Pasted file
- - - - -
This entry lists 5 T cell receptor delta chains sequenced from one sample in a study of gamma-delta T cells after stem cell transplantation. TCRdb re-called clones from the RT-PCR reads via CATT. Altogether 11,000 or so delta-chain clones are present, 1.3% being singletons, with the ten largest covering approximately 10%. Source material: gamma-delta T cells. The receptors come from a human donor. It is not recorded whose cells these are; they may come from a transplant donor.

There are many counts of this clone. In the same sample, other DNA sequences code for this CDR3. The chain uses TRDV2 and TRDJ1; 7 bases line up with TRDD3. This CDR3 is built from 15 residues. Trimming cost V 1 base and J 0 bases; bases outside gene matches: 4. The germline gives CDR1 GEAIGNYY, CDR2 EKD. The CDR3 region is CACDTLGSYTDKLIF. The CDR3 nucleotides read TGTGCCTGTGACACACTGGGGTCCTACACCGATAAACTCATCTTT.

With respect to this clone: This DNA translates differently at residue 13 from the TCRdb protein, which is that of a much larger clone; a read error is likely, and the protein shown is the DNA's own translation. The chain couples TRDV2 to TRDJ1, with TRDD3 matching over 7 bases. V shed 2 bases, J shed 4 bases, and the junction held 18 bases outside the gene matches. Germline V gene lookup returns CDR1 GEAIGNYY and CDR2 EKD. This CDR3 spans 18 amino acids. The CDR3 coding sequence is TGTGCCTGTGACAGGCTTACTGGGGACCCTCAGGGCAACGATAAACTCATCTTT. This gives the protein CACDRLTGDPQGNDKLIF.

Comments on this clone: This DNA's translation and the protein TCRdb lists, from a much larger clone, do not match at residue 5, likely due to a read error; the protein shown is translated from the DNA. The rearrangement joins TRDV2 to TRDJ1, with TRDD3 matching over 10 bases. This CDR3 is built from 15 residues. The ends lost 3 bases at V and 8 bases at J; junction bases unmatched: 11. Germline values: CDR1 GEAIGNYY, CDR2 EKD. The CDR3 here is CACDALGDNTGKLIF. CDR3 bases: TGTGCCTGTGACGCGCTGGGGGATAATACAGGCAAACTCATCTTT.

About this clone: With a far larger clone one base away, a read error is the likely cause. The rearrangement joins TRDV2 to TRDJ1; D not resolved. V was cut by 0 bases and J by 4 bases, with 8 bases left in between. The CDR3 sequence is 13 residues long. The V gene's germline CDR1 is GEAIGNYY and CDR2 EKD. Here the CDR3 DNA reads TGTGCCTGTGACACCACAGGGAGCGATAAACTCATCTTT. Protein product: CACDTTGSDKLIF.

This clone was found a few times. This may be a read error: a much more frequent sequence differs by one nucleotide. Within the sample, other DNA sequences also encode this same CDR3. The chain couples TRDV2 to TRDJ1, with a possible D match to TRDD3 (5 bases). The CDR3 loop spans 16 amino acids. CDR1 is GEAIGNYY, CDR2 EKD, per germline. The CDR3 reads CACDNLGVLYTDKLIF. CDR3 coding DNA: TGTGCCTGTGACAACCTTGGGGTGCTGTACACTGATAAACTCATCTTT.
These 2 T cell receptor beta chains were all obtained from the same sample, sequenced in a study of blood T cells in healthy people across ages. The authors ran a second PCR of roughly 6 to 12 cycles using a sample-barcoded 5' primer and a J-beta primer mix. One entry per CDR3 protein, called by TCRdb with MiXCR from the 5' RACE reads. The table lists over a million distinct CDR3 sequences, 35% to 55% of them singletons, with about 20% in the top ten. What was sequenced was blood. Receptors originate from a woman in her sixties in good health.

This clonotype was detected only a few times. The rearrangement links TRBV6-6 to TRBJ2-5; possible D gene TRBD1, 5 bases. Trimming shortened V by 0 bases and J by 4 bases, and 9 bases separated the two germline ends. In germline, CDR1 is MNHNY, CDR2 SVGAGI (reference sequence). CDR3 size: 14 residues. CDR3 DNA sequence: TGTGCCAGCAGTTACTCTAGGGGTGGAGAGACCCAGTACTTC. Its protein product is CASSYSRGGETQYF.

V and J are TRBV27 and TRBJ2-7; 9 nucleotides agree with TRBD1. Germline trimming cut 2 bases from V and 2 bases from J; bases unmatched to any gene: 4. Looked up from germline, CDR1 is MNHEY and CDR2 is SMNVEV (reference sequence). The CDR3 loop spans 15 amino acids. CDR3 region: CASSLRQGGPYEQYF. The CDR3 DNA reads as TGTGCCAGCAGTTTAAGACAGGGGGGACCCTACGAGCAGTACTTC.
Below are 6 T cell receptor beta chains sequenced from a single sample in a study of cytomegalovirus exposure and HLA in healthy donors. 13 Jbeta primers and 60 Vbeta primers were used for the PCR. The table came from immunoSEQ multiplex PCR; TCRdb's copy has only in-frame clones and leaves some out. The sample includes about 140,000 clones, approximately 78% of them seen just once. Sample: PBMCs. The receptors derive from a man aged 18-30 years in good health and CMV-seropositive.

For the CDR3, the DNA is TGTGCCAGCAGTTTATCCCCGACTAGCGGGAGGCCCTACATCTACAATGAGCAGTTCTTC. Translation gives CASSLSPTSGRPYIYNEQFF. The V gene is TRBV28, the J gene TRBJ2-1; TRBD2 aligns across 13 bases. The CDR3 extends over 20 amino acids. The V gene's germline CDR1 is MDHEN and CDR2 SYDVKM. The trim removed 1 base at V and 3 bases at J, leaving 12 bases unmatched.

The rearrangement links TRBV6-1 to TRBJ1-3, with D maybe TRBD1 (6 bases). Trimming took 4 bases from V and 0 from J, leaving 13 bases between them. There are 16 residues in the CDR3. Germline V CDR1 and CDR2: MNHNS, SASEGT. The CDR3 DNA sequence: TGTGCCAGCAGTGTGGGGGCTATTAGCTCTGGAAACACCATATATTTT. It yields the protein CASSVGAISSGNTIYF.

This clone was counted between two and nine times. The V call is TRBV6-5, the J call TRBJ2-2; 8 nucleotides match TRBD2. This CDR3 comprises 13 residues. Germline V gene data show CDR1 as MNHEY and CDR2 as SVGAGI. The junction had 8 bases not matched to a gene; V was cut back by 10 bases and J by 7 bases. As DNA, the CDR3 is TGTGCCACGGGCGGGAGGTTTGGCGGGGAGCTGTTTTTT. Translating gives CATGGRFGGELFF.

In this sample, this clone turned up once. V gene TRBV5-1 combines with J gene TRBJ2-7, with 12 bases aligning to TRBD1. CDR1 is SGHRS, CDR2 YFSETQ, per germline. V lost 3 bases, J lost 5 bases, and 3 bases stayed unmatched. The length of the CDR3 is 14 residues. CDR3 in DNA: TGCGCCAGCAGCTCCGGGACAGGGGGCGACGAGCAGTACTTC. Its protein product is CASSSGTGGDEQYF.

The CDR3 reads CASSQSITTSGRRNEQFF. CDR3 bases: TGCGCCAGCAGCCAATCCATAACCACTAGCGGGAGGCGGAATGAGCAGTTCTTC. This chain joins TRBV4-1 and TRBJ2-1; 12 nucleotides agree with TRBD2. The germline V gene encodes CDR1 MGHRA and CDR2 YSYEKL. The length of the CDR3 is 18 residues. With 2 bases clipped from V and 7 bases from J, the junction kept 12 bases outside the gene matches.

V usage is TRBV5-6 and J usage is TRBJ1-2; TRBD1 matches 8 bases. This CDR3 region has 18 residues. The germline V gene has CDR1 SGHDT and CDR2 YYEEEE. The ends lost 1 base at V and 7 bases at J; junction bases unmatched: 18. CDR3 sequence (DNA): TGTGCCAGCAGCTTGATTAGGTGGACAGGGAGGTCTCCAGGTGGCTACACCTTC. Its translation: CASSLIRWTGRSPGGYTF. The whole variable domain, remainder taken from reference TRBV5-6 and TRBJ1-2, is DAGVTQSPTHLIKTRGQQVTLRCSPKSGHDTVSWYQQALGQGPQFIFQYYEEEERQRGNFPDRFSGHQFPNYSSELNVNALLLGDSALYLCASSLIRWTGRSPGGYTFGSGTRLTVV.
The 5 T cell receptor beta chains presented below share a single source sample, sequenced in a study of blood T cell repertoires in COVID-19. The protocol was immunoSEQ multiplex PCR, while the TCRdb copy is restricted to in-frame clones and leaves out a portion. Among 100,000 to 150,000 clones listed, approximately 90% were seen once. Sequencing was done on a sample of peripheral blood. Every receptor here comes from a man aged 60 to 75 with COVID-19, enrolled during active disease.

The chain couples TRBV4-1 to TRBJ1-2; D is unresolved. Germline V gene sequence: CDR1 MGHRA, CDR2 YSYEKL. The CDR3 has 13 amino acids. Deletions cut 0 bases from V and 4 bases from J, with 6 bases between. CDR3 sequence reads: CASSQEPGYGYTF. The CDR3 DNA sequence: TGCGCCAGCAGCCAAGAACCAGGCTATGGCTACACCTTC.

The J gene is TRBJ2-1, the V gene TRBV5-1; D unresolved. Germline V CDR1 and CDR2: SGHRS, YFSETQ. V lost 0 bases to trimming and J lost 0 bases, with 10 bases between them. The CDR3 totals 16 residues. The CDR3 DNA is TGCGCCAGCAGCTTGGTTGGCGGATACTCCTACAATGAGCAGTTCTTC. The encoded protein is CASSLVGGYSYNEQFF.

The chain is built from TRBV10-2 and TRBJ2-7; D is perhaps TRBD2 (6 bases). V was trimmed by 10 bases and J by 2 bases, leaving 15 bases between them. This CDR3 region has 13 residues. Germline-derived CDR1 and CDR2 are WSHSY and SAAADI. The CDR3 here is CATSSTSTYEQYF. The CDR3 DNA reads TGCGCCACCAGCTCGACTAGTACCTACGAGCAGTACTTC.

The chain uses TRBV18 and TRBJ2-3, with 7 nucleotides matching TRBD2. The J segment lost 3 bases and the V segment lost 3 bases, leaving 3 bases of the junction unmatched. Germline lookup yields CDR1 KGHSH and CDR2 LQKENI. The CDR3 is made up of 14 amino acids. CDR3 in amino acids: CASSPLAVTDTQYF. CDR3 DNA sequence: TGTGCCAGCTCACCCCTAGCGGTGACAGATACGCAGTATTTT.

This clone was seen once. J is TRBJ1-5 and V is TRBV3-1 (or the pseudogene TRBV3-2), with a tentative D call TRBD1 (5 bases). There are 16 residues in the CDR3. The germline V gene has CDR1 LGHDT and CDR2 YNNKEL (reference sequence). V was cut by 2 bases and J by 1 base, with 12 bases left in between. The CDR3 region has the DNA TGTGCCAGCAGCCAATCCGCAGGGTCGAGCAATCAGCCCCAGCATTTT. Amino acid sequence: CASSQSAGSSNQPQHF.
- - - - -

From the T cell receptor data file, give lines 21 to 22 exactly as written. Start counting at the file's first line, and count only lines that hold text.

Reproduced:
The chain uses TRBV18 and TRBJ2-3, with 7 nucleotides matching TRBD2. The J segment lost 3 bases and the V segment lost 3 bases, leaving 3 bases of the junction unmatched. Germline lookup yields CDR1 KGHSH and CDR2 LQKENI. The CDR3 is made up of 14 amino acids. CDR3 in amino acids: CASSPLAVTDTQYF. CDR3 DNA sequence: TGTGCCAGCTCACCCCTAGCGGTGACAGATACGCAGTATTTT.

This clone was seen once. J is TRBJ1-5 and V is TRBV3-1 (or the pseudogene TRBV3-2), with a tentative D call TRBD1 (5 bases). There are 16 residues in the CDR3. The germline V gene has CDR1 LGHDT and CDR2 YNNKEL (reference sequence). V was cut by 2 bases and J by 1 base, with 12 bases left in between. The CDR3 region has the DNA TGTGCCAGCAGCCAATCCGCAGGGTCGAGCAATCAGCCCCAGCATTTT. Amino acid sequence: CASSQSAGSSNQPQHF.